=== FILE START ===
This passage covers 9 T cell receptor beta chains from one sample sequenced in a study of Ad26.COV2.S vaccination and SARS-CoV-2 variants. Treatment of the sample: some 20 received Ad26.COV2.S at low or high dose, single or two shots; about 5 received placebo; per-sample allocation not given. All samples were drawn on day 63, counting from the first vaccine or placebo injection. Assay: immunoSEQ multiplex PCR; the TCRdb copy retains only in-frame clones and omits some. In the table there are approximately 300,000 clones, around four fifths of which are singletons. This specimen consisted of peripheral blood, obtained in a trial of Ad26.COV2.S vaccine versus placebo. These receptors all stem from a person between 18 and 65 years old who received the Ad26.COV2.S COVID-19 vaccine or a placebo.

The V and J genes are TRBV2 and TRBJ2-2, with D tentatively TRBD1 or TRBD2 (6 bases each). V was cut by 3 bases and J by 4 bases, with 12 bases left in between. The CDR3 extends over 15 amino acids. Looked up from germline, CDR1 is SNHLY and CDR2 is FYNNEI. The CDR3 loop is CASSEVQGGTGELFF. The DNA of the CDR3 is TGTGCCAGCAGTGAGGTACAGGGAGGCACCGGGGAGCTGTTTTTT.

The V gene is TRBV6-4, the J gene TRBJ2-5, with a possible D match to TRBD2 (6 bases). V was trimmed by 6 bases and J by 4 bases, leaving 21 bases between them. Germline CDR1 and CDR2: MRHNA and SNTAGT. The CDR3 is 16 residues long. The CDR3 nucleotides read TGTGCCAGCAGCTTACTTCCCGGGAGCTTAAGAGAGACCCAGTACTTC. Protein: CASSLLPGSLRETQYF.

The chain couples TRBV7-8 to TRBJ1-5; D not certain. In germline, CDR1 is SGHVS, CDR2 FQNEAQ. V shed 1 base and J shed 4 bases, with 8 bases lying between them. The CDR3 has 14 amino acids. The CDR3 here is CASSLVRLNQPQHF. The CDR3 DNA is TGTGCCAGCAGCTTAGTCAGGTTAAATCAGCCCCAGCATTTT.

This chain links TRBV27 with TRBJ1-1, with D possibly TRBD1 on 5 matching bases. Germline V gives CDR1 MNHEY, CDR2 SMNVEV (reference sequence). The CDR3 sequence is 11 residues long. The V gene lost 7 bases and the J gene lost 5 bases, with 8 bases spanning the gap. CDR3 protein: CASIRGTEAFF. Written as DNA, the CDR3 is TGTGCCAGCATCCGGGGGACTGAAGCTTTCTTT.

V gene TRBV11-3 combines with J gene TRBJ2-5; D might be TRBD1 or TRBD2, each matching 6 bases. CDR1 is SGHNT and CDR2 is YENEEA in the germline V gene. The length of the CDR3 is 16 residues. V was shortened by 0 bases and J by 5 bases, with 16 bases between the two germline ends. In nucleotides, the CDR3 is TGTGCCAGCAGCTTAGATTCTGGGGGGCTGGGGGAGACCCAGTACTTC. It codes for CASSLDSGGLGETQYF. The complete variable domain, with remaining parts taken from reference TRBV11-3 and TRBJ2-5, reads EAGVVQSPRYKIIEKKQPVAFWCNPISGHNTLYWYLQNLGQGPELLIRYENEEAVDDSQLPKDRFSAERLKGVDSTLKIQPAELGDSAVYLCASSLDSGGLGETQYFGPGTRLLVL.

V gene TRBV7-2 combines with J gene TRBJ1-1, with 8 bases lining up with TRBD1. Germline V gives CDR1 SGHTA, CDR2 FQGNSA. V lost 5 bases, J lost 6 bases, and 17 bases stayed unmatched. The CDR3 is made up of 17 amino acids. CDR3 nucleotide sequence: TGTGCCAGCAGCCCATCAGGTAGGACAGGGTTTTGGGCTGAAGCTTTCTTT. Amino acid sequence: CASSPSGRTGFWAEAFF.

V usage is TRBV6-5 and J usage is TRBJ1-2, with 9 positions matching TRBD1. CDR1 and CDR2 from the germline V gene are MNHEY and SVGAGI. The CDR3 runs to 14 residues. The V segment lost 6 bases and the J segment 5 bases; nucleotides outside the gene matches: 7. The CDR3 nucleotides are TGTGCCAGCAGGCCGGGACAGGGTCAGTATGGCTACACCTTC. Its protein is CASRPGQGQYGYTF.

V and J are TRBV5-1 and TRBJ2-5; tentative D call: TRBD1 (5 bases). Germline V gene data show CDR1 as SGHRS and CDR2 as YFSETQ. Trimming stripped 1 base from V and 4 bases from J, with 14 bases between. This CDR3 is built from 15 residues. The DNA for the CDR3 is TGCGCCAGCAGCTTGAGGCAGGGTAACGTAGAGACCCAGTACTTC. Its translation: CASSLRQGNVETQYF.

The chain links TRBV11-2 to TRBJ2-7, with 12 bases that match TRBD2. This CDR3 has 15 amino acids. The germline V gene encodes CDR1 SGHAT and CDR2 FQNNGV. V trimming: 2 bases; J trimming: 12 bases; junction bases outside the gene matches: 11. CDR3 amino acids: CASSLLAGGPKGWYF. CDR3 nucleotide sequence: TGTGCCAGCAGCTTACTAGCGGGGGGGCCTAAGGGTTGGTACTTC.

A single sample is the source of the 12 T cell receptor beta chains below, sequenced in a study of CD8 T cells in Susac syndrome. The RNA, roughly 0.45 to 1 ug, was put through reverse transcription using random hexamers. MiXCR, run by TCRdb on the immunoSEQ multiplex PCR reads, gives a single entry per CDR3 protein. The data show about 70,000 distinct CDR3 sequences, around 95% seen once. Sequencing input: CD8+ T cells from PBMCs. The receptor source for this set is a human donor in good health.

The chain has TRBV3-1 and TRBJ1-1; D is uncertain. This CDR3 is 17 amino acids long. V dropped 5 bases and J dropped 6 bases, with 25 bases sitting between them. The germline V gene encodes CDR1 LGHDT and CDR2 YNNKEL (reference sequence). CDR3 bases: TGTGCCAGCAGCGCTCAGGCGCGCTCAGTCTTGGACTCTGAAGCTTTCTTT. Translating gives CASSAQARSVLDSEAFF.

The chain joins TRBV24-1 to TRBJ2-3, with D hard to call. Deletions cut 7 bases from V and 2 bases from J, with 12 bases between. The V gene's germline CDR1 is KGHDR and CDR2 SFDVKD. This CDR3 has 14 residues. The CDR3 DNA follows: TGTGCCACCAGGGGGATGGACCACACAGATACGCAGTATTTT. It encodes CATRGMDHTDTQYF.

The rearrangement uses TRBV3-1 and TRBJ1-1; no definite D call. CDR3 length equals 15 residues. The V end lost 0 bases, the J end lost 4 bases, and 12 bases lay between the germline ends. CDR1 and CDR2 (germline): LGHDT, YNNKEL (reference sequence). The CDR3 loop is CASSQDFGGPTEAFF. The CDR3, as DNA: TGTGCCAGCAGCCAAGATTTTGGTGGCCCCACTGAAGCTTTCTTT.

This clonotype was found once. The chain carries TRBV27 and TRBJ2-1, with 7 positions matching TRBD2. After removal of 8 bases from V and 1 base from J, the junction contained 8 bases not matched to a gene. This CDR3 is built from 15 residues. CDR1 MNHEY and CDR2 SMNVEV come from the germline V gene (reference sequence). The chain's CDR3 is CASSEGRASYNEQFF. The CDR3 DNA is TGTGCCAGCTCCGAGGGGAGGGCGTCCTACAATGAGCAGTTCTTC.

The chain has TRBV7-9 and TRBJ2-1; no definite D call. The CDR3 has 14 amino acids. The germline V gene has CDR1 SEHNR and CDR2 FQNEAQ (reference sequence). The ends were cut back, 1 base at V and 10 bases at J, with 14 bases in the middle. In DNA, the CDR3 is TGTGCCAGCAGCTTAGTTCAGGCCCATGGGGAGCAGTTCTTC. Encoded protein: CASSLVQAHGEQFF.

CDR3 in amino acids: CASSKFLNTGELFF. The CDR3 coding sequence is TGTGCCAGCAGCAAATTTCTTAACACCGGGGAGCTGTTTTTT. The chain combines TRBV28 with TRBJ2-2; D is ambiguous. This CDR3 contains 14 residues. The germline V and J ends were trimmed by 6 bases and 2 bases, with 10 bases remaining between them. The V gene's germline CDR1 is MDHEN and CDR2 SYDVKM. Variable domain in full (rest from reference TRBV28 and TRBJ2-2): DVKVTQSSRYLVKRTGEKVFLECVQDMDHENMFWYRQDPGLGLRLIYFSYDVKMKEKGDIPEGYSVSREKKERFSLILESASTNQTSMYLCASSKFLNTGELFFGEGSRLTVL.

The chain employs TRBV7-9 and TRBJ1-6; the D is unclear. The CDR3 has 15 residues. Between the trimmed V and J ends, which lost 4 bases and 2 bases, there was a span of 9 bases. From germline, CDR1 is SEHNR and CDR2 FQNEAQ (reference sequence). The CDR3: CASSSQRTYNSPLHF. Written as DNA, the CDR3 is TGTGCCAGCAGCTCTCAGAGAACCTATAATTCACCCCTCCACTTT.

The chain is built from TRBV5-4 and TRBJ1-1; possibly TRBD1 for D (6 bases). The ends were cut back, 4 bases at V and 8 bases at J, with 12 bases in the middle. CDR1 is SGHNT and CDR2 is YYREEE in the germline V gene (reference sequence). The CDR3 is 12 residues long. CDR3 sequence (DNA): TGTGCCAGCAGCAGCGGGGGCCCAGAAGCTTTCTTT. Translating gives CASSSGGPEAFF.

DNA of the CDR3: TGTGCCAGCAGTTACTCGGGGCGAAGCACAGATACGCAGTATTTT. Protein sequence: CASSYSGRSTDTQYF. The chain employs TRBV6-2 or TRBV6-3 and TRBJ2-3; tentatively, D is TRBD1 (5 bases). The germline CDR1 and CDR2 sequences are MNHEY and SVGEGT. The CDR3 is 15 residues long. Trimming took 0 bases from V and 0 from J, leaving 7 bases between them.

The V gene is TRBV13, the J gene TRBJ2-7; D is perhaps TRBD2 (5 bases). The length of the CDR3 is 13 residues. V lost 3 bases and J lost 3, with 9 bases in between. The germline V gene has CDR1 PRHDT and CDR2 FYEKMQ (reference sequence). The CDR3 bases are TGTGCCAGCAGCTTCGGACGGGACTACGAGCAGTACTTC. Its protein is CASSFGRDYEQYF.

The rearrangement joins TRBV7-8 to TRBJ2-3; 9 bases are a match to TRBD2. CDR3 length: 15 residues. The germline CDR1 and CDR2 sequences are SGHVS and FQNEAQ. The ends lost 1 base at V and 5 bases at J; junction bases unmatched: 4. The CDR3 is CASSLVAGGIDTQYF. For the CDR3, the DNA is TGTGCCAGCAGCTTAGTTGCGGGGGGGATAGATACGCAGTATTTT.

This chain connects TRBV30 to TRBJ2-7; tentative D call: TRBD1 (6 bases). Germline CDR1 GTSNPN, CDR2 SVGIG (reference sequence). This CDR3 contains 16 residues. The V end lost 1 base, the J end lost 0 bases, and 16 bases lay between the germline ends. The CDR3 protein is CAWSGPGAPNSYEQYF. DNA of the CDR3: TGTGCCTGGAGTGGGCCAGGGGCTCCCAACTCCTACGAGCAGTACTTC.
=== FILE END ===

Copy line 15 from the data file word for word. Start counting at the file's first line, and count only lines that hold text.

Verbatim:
This clonotype was found once. The chain carries TRBV27 and TRBJ2-1, with 7 positions matching TRBD2. After removal of 8 bases from V and 1 base from J, the junction contained 8 bases not matched to a gene. This CDR3 is built from 15 residues. CDR1 MNHEY and CDR2 SMNVEV come from the germline V gene (reference sequence). The chain's CDR3 is CASSEGRASYNEQFF. The CDR3 DNA is TGTGCCAGCTCCGAGGGGAGGGCGTCCTACAATGAGCAGTTCTTC.